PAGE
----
Karlgren then proceeds to point out simple errors in Franke's translation of the key document, some of them sufficiently embarrassing in that Legge had earlier gotten them right. It is precisely philology, which has to do with the correct handling of such details, and the proper interpretation of the details, that can break the impasse of retailed opinions, and make a valid "choice between alternatives," or develop new ones if they should be needed. The historian who does not fully understand the sources is helpless in the presence of these problems. In Maspero's general history of ancient China (1927), the problem of the Chun/Chyou is handled with greater philological balance and historical insight, and more briefly: Maspero simply describes the Chun/Chyou as a chronicle of Lu. In the German-speaking world, it was left for Kennedy in his 1936 article in Sinica, taking Franke's 1920 study as his starting point, to depart from Franke's findings, and establish this naturalistic interpretation on a solid footing. Not by quoting authorities pro or con, but by examining the text itself.

The Chun/Chyou monograph did Franke no immediate harm; on the contrary. In 1920, Karlgren's response and Maspero's counterexample both lay well in the future. By 1923, Franke had accumulated more than a hundred publications, some of them, to be sure, in journalistic rather than scholarly media. Thus it was that in that year, at the age of 60, he moved to Berlin as de Groot's successor, not indeed in Leiden, but in the Berlin chair which had been established in 1912. It was not the oldest Sinological position in Germany, but it enjoyed an automatic political visibility. It also had depth. In Berlin at this time were Erich Hauer (philosophy, Manchu, history), Erich Schmitt (classical language, philosophy), Walter Simon (linguistics), and Erich Haenisch (bibliography, Mongolian), not to mention Alfred Forke (philosophy) at the Seminar für Orientalische Sprachen, and the personnel of the various Berlin museums. Franke's seminar at Berlin became an important center for Sinological aspirants. Many were German (Wolfram Eberhard, Franz Michael, Hellmut Wilhelm, Franke's own son Wolfgang), but some were from other countries, most notably Istvan Balázs, from Hungary, whose thesis on Tang economic history Franke praised as the best that had ever been done under his direction.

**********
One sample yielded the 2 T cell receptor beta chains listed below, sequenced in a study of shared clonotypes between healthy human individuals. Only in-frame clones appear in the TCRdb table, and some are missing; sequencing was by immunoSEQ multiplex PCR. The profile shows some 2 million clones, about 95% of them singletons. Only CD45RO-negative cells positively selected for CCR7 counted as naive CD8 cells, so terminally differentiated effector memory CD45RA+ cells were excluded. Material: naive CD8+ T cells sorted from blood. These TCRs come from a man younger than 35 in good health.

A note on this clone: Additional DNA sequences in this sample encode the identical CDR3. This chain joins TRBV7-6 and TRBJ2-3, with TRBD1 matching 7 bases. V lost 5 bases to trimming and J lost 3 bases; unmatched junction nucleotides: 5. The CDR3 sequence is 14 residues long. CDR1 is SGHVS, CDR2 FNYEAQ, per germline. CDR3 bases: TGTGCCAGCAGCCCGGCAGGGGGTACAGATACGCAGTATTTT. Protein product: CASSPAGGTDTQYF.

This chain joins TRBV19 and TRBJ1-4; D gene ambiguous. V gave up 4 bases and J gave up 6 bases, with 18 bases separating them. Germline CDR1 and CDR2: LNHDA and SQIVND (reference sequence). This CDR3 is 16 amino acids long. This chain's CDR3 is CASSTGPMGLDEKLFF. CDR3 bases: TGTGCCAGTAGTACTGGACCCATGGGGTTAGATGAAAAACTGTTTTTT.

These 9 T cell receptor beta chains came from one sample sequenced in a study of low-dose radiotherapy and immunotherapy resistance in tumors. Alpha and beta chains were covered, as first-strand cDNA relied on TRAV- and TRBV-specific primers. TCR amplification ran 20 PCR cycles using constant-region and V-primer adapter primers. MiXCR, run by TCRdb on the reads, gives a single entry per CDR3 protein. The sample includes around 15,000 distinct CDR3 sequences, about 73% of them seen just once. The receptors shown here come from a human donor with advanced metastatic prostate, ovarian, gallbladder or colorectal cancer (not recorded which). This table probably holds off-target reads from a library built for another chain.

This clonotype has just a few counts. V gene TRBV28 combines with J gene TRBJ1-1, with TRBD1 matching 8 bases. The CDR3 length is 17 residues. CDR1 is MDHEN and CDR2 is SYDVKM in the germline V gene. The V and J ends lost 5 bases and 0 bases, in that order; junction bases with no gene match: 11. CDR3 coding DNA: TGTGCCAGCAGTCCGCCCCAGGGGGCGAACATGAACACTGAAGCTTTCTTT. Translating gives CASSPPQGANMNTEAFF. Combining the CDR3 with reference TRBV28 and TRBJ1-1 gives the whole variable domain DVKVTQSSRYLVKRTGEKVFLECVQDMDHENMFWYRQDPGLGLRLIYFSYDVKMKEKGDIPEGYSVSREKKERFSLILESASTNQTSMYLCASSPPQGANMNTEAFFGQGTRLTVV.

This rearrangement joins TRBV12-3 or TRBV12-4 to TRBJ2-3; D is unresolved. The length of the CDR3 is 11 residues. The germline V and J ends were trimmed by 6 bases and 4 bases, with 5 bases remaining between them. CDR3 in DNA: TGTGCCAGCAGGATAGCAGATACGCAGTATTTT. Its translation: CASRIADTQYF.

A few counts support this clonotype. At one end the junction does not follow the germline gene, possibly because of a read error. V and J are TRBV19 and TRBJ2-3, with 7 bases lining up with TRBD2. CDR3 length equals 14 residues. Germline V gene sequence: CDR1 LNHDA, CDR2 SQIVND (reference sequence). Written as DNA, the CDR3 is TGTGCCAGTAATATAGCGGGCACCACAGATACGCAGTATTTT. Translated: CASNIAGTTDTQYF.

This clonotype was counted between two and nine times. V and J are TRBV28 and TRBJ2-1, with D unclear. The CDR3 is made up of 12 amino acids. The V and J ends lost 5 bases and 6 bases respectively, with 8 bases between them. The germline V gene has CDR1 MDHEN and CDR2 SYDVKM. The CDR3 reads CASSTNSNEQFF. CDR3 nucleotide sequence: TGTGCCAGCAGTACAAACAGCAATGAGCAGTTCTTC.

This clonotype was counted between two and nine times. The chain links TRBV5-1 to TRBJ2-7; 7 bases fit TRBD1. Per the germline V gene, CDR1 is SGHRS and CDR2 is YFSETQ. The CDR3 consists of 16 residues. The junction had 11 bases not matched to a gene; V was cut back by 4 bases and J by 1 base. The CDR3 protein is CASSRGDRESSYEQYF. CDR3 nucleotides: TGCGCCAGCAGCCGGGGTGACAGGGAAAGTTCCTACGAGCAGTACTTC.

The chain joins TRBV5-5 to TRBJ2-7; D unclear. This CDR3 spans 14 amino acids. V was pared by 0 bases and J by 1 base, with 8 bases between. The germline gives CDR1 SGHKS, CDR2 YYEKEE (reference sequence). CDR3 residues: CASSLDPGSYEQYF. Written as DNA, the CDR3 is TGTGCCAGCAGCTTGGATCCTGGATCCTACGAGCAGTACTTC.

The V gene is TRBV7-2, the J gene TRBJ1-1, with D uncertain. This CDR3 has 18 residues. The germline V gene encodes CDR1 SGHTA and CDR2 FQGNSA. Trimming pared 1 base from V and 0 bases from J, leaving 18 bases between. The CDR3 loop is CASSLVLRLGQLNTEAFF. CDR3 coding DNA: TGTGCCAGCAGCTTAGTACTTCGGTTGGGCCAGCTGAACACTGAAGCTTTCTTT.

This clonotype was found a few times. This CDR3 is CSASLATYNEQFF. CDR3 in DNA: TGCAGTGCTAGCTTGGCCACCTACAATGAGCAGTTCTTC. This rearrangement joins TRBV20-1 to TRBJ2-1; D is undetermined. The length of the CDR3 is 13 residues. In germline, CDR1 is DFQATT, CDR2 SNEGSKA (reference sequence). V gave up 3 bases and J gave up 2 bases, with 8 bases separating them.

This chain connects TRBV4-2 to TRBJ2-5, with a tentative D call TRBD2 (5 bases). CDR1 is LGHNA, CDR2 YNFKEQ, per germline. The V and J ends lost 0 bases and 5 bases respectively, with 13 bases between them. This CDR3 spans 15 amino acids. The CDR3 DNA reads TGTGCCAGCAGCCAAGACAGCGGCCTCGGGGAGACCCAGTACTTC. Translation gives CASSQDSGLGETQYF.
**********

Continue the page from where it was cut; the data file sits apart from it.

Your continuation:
Otto Franke in Later Life

Franke officially retired in 1931, at the age of 68, after only eight years in the Berlin chair. He was succeeded by his colleague Erich Haenisch, but in his retirement he continued his research and writing, concentrating on his grand historical synthesis amid increasing difficulties. He launched v1 optimistically in his retirement year of 1931, with a long and confident preface. That year and the next may have been German Sinology's last good time. In 1933, Asia Major published a 70th Anniversary list of Franke's publications, a notice in the form of a Festschrift, but with a slight hint that Franke's scholarly production might be essentially finished. Also in 1933 came the Nazi purging of German universities, and with it the near obliteration of German Sinology. Several Berlin notables were either dismissed (Walter Simon, who was Jewish) or subsequently relocated to positions of less prestige (Erich Haenisch, who dared to to protest German treatment of Duyvendak in Holland, and later that of Maspero in Buchenwald). None of Franke's major students, except his son, had careers in Germany.

Franke himself, who had essentially no inner discomforts about Hitler, carried on. In 1937, with Germany on the verge of war, he was ready with his v3, containing the annotations for the previous two. His prefatory note, dated 26 April 1937, was now only three paragraphs long, and ended in a much less sanguine way. These are the three paragraphs: